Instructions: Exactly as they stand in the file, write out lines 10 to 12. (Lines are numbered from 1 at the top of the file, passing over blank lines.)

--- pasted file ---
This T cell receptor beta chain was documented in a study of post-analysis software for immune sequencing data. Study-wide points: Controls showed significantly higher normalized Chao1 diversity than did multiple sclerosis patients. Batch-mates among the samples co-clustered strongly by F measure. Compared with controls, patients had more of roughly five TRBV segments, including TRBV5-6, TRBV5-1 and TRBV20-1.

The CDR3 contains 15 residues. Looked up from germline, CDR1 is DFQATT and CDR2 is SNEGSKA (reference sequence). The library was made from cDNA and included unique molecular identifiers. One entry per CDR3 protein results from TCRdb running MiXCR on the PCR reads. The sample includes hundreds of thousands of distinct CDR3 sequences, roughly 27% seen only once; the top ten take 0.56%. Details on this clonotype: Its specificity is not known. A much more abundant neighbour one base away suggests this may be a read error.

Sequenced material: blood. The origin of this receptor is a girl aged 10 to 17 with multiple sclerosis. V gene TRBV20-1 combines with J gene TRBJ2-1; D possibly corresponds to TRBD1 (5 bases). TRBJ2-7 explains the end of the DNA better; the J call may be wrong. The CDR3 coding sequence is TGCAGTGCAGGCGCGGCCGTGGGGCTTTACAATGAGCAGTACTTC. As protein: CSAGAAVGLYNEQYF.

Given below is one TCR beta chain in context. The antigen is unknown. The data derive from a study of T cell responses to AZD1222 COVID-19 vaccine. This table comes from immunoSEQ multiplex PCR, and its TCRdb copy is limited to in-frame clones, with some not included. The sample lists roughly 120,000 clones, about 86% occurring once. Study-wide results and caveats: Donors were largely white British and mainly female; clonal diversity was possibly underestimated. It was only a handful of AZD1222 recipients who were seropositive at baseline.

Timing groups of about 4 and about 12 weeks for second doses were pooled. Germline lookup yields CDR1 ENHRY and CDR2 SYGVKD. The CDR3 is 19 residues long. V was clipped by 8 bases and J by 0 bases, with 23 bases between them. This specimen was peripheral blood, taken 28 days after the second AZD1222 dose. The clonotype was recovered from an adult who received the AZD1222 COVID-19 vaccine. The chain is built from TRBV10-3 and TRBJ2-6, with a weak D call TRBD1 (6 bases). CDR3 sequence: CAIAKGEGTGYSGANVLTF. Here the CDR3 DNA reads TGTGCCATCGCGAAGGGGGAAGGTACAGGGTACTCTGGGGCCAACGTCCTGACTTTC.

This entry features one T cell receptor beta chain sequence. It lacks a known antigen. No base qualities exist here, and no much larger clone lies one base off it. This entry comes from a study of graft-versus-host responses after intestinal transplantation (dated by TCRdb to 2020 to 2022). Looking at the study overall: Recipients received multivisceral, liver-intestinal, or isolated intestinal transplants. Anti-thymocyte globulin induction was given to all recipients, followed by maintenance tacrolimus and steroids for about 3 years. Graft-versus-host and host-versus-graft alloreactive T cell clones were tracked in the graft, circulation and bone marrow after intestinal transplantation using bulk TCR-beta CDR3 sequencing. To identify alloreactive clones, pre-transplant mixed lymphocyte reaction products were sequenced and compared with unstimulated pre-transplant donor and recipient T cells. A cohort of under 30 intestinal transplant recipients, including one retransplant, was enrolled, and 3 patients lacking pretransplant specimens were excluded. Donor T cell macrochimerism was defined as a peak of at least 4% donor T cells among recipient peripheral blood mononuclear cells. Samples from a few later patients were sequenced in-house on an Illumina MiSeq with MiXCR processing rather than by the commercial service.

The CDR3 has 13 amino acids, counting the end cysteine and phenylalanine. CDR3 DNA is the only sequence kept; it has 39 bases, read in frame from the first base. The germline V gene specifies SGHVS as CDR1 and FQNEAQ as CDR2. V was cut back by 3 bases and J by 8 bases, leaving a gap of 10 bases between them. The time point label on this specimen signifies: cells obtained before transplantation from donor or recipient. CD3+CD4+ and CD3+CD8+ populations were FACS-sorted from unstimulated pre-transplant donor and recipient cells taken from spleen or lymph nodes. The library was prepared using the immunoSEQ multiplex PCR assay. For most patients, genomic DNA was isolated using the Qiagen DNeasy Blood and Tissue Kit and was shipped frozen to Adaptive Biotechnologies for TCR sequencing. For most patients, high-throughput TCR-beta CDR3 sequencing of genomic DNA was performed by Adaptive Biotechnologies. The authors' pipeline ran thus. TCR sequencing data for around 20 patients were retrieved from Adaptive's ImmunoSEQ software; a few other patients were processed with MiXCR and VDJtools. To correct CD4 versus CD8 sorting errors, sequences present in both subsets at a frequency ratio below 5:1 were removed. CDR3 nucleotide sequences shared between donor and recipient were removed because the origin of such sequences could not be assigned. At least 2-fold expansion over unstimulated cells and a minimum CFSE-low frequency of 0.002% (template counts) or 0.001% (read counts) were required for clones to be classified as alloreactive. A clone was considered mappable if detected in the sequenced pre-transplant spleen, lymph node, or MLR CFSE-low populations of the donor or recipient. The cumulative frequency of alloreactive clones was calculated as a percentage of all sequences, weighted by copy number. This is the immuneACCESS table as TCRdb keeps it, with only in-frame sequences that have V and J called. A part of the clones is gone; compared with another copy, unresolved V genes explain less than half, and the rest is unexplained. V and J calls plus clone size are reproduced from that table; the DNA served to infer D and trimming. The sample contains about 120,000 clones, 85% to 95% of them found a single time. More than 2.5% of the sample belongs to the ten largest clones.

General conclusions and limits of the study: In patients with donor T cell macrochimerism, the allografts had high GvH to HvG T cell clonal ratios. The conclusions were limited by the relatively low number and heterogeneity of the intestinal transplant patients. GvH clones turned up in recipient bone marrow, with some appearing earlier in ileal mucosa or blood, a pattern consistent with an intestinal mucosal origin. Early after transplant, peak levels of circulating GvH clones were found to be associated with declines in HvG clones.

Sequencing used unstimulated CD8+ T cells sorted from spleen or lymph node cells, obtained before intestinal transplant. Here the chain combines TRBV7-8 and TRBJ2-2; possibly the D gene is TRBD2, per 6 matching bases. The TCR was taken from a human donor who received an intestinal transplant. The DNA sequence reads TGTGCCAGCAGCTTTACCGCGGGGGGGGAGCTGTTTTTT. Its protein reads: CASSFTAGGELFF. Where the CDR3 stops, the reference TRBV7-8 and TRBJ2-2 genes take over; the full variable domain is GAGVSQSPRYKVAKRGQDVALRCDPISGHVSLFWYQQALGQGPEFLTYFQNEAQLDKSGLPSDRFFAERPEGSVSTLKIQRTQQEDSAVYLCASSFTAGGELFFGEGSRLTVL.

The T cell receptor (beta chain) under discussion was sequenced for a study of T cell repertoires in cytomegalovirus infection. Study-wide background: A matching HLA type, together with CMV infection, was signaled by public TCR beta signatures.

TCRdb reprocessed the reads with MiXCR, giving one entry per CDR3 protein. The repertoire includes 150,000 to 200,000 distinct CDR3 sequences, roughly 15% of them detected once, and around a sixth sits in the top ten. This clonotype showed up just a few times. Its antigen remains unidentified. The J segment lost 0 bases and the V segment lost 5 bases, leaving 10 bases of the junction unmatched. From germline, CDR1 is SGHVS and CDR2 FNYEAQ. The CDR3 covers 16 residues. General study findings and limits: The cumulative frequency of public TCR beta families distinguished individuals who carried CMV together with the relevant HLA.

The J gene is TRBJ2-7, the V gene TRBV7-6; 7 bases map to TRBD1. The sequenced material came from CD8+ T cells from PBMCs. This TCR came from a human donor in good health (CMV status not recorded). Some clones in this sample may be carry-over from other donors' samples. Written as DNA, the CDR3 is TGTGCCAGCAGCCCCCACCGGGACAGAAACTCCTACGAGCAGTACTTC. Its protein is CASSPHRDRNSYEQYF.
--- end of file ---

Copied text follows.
The T cell receptor (beta chain) under discussion was sequenced for a study of T cell repertoires in cytomegalovirus infection. Study-wide background: A matching HLA type, together with CMV infection, was signaled by public TCR beta signatures.

TCRdb reprocessed the reads with MiXCR, giving one entry per CDR3 protein. The repertoire includes 150,000 to 200,000 distinct CDR3 sequences, roughly 15% of them detected once, and around a sixth sits in the top ten. This clonotype showed up just a few times. Its antigen remains unidentified. The J segment lost 0 bases and the V segment lost 5 bases, leaving 10 bases of the junction unmatched. From germline, CDR1 is SGHVS and CDR2 FNYEAQ. The CDR3 covers 16 residues. General study findings and limits: The cumulative frequency of public TCR beta families distinguished individuals who carried CMV together with the relevant HLA.

The J gene is TRBJ2-7, the V gene TRBV7-6; 7 bases map to TRBD1. The sequenced material came from CD8+ T cells from PBMCs. This TCR came from a human donor in good health (CMV status not recorded). Some clones in this sample may be carry-over from other donors' samples. Written as DNA, the CDR3 is TGTGCCAGCAGCCCCCACCGGGACAGAAACTCCTACGAGCAGTACTTC. Its protein is CASSPHRDRNSYEQYF.